A stress reaction or stress fracture occurs when normal bone is exposed to repetitive loads. This type of injury usually occurs with vigorous weight-bearing activity such as jogging, running, or marching. Military soldiers, track and field athletes, and long distance runners seem to have the most bone stress injuries.
The symptoms are often pain in a specific area that gets worse with activity. The patient can point to the exact spot that hurts. The pain is relieved by rest but comes right back as soon as the person starts weight-bearing activities again.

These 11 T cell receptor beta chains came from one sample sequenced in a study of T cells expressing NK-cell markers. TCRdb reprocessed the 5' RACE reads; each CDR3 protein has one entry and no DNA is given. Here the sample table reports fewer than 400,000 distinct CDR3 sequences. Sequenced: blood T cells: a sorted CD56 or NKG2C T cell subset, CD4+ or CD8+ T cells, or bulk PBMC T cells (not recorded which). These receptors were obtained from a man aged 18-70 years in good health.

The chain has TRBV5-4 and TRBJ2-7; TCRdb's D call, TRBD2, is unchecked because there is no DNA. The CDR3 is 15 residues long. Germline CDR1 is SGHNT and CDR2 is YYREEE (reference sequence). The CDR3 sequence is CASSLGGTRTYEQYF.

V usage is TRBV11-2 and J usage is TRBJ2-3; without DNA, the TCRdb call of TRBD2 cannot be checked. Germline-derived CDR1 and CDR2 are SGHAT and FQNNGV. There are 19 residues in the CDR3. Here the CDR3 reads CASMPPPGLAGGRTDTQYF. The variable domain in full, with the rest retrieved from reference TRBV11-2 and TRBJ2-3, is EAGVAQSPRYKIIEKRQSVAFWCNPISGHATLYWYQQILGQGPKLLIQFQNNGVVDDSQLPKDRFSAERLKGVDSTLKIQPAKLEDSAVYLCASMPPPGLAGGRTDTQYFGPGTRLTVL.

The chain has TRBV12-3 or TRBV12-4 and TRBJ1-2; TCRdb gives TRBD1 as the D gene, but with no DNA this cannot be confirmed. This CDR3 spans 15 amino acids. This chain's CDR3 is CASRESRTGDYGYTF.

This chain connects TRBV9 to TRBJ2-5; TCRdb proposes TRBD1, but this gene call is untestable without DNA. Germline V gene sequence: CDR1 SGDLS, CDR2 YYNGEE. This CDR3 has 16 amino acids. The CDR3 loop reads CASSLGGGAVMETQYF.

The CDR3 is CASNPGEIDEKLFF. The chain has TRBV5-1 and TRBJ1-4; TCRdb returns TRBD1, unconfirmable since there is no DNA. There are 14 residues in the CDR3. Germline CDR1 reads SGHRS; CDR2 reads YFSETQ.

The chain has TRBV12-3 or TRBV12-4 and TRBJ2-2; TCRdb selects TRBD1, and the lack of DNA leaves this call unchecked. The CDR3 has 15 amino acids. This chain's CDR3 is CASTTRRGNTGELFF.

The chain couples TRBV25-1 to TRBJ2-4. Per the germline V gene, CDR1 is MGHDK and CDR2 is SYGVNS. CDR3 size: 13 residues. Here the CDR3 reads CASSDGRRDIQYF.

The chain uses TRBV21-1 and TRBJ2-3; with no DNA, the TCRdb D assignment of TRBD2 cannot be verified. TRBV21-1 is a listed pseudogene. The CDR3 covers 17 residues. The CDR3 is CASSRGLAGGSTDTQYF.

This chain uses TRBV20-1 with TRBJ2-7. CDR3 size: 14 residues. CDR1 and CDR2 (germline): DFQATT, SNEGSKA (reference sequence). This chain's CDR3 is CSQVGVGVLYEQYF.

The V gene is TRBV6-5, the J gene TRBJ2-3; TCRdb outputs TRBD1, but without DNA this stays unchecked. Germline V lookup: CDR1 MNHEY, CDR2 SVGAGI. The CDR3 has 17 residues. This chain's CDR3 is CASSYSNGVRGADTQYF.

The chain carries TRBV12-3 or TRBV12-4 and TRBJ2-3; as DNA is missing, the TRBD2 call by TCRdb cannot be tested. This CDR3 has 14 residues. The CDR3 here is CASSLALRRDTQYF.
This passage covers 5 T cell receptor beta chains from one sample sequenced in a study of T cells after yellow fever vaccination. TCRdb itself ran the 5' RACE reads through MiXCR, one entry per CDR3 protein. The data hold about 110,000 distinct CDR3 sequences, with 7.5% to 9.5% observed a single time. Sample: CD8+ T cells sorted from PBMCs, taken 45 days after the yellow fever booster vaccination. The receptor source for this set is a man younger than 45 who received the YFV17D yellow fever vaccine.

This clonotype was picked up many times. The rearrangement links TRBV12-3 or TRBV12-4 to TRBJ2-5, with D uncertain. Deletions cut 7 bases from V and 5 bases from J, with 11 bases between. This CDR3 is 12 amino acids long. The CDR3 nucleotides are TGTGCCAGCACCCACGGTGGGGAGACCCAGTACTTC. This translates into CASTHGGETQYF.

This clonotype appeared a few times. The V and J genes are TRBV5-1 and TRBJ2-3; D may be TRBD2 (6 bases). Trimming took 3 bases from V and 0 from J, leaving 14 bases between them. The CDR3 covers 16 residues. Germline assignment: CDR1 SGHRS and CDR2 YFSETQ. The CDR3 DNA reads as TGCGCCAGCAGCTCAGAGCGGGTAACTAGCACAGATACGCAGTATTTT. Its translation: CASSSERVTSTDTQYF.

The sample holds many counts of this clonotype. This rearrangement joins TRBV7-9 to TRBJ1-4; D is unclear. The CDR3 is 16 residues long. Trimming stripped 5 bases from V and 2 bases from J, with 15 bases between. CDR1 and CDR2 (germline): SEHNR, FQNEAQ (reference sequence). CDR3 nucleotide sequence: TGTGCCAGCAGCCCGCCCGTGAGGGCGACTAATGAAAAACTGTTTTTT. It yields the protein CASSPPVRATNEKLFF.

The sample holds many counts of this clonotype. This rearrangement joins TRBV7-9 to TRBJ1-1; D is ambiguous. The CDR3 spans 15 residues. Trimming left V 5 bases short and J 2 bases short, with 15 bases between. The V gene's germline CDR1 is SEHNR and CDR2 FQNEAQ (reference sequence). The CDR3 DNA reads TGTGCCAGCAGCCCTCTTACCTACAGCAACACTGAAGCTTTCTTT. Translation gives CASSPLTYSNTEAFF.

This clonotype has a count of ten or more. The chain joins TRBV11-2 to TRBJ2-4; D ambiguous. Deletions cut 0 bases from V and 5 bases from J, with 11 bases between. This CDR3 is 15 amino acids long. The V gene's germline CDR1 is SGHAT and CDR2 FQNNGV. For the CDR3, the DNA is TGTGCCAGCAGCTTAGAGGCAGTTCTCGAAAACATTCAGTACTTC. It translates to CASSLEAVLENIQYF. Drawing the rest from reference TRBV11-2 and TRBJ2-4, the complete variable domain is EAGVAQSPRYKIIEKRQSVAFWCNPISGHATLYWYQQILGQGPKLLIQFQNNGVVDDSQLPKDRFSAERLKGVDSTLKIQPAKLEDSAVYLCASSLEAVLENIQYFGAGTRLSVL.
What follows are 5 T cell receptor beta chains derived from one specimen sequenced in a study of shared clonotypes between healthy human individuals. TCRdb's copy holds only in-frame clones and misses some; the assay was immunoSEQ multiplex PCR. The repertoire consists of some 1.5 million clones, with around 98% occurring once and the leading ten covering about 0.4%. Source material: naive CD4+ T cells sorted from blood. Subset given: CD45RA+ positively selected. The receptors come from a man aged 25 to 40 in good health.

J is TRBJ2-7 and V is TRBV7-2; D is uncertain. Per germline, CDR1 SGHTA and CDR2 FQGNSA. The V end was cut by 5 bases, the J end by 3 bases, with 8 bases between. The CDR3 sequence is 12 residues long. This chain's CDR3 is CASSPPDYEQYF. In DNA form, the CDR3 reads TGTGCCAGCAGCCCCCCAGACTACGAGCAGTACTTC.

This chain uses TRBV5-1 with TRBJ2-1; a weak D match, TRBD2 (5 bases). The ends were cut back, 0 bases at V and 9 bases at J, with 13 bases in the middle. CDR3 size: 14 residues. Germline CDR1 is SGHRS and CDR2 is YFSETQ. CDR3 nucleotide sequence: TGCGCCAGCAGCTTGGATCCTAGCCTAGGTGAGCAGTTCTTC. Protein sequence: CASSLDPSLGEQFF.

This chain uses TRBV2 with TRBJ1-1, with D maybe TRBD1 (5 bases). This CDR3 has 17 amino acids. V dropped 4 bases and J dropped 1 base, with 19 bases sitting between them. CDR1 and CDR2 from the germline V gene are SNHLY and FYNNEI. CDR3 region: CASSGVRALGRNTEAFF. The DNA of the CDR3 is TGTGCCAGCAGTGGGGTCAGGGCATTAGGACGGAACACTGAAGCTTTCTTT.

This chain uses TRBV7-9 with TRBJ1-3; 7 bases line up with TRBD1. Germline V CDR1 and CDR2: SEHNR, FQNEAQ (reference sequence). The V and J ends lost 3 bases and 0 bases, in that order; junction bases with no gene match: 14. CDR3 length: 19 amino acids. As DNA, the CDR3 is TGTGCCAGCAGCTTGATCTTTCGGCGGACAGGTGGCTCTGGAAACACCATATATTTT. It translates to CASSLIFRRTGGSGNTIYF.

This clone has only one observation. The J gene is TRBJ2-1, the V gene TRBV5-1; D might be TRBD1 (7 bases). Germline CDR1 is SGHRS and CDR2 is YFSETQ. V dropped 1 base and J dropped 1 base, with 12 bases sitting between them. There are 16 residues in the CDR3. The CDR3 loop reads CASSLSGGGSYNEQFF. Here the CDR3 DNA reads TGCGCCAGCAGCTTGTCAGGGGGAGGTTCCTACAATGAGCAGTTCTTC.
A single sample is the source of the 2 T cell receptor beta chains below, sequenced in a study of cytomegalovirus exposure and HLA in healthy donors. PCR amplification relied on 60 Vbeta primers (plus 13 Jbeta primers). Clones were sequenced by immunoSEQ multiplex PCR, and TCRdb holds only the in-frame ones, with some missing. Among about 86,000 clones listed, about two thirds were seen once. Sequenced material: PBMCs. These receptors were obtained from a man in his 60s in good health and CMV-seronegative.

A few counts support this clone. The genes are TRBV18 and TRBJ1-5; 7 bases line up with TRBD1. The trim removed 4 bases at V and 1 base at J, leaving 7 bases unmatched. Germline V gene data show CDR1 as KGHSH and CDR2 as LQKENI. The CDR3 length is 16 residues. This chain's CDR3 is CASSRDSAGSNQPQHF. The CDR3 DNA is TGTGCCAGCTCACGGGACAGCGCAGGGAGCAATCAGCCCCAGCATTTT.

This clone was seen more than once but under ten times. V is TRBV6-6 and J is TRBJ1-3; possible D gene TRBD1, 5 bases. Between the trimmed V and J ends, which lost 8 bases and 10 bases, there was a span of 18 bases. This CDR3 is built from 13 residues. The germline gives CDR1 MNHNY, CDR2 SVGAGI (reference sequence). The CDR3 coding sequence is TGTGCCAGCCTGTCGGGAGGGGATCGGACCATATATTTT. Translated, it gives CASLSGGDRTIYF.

Studies show that magnetic resonance imaging (MRI) is the most accurate way to diagnose bone stress injuries. X-rays do not show stress fractures when they are first developing. It may be six to eight weeks before a change in the bone is seen with an X-ray. MRIs are very sensitive and show both bone and soft tissue damage.